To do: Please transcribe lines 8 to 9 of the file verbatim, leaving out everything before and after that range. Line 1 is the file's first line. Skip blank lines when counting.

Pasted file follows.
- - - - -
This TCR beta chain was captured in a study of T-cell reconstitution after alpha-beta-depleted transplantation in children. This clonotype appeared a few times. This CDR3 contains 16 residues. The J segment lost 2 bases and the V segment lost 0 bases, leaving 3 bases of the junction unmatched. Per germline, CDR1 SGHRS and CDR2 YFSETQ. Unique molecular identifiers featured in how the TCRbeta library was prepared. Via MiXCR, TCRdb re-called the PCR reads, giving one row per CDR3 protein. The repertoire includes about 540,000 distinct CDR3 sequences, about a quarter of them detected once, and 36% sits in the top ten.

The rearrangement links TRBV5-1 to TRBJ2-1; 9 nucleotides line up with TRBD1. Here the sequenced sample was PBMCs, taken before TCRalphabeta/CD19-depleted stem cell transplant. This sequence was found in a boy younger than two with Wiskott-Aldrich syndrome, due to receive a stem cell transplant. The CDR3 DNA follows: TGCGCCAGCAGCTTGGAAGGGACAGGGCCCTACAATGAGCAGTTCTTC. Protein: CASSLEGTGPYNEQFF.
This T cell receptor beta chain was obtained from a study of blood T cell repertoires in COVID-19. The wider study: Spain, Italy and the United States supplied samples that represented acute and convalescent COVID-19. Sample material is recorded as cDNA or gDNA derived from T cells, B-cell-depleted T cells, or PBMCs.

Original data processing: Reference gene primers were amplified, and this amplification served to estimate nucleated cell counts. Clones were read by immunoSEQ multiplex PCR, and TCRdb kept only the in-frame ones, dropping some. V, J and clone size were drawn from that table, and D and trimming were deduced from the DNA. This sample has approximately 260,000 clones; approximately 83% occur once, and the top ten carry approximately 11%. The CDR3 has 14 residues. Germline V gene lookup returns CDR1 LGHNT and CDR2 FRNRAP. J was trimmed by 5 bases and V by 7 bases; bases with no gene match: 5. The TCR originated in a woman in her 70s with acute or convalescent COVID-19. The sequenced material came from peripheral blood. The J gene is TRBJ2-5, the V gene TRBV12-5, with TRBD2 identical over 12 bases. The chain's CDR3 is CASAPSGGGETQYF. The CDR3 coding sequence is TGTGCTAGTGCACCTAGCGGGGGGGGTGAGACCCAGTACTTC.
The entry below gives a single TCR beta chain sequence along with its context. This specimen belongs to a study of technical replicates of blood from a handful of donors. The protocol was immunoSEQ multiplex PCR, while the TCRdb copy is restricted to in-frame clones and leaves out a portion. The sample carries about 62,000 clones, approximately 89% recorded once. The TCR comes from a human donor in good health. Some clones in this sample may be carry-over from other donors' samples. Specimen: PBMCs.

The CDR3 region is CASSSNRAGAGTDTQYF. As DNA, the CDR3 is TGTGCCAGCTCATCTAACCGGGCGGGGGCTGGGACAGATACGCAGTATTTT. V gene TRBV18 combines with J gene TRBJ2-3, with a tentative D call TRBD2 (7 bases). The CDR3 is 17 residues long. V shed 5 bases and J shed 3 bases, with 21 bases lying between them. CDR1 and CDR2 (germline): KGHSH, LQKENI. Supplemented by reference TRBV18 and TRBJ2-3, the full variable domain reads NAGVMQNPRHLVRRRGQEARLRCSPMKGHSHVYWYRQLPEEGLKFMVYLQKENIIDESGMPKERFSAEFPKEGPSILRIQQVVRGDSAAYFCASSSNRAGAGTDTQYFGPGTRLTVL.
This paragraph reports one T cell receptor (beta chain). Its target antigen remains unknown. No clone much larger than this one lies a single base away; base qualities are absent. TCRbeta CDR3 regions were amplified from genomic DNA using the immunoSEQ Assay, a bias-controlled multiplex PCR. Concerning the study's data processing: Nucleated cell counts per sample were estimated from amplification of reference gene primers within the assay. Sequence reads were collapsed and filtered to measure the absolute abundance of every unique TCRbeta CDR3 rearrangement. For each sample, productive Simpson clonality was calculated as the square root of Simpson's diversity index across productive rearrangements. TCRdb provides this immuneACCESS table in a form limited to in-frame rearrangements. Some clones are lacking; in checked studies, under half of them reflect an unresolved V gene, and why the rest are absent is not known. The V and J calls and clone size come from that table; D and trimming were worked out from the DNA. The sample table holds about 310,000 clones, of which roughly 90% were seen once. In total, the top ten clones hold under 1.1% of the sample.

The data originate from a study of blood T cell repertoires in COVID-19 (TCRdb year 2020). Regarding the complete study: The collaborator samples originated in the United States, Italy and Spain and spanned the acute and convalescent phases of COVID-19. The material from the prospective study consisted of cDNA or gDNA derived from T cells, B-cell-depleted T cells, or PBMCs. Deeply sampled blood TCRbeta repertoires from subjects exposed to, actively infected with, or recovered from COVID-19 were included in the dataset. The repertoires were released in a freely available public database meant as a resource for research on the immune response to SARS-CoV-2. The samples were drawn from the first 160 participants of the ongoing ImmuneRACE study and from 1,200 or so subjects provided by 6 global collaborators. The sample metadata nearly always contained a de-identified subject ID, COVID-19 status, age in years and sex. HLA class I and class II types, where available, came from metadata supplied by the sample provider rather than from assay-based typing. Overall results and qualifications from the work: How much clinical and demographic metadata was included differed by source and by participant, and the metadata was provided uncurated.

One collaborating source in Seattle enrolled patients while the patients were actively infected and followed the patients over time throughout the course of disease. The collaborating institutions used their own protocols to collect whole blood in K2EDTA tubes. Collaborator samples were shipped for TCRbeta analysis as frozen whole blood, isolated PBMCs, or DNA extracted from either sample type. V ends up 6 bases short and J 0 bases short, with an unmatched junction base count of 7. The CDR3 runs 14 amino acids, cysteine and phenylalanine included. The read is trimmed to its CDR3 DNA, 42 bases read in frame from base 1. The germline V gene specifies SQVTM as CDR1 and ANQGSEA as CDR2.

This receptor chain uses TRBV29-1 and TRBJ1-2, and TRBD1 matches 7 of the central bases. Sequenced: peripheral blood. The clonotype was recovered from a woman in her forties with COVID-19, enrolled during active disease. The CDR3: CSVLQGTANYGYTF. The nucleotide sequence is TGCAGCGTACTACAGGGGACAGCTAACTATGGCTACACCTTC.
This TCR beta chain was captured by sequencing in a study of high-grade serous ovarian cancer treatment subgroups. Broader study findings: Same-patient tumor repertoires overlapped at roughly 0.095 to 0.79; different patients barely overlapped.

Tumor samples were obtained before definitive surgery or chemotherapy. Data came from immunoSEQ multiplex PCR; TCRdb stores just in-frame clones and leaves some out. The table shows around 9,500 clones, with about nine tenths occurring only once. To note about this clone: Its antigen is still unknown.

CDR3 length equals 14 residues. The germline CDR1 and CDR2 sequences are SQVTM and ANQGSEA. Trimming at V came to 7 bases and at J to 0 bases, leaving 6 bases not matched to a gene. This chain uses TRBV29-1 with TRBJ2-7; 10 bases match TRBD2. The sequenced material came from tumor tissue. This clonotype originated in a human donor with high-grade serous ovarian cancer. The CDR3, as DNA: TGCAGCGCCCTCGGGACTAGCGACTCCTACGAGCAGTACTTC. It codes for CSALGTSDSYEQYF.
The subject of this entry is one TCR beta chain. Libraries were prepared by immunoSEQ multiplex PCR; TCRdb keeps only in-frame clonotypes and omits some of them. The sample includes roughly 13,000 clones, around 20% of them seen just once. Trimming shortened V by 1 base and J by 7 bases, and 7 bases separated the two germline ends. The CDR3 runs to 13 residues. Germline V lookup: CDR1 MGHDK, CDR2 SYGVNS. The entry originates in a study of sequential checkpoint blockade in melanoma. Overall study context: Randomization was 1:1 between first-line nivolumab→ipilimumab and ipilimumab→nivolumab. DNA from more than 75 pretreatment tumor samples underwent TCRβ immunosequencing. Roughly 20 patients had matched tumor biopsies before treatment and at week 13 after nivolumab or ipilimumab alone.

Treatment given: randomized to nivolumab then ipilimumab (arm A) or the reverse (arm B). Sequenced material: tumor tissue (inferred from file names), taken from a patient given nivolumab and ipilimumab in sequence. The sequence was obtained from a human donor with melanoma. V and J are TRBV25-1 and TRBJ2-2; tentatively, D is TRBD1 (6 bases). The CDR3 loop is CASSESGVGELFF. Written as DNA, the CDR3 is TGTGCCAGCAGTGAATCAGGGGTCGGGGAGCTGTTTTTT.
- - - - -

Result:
The data originate from a study of blood T cell repertoires in COVID-19 (TCRdb year 2020). Regarding the complete study: The collaborator samples originated in the United States, Italy and Spain and spanned the acute and convalescent phases of COVID-19. The material from the prospective study consisted of cDNA or gDNA derived from T cells, B-cell-depleted T cells, or PBMCs. Deeply sampled blood TCRbeta repertoires from subjects exposed to, actively infected with, or recovered from COVID-19 were included in the dataset. The repertoires were released in a freely available public database meant as a resource for research on the immune response to SARS-CoV-2. The samples were drawn from the first 160 participants of the ongoing ImmuneRACE study and from 1,200 or so subjects provided by 6 global collaborators. The sample metadata nearly always contained a de-identified subject ID, COVID-19 status, age in years and sex. HLA class I and class II types, where available, came from metadata supplied by the sample provider rather than from assay-based typing. Overall results and qualifications from the work: How much clinical and demographic metadata was included differed by source and by participant, and the metadata was provided uncurated.

One collaborating source in Seattle enrolled patients while the patients were actively infected and followed the patients over time throughout the course of disease. The collaborating institutions used their own protocols to collect whole blood in K2EDTA tubes. Collaborator samples were shipped for TCRbeta analysis as frozen whole blood, isolated PBMCs, or DNA extracted from either sample type. V ends up 6 bases short and J 0 bases short, with an unmatched junction base count of 7. The CDR3 runs 14 amino acids, cysteine and phenylalanine included. The read is trimmed to its CDR3 DNA, 42 bases read in frame from base 1. The germline V gene specifies SQVTM as CDR1 and ANQGSEA as CDR2.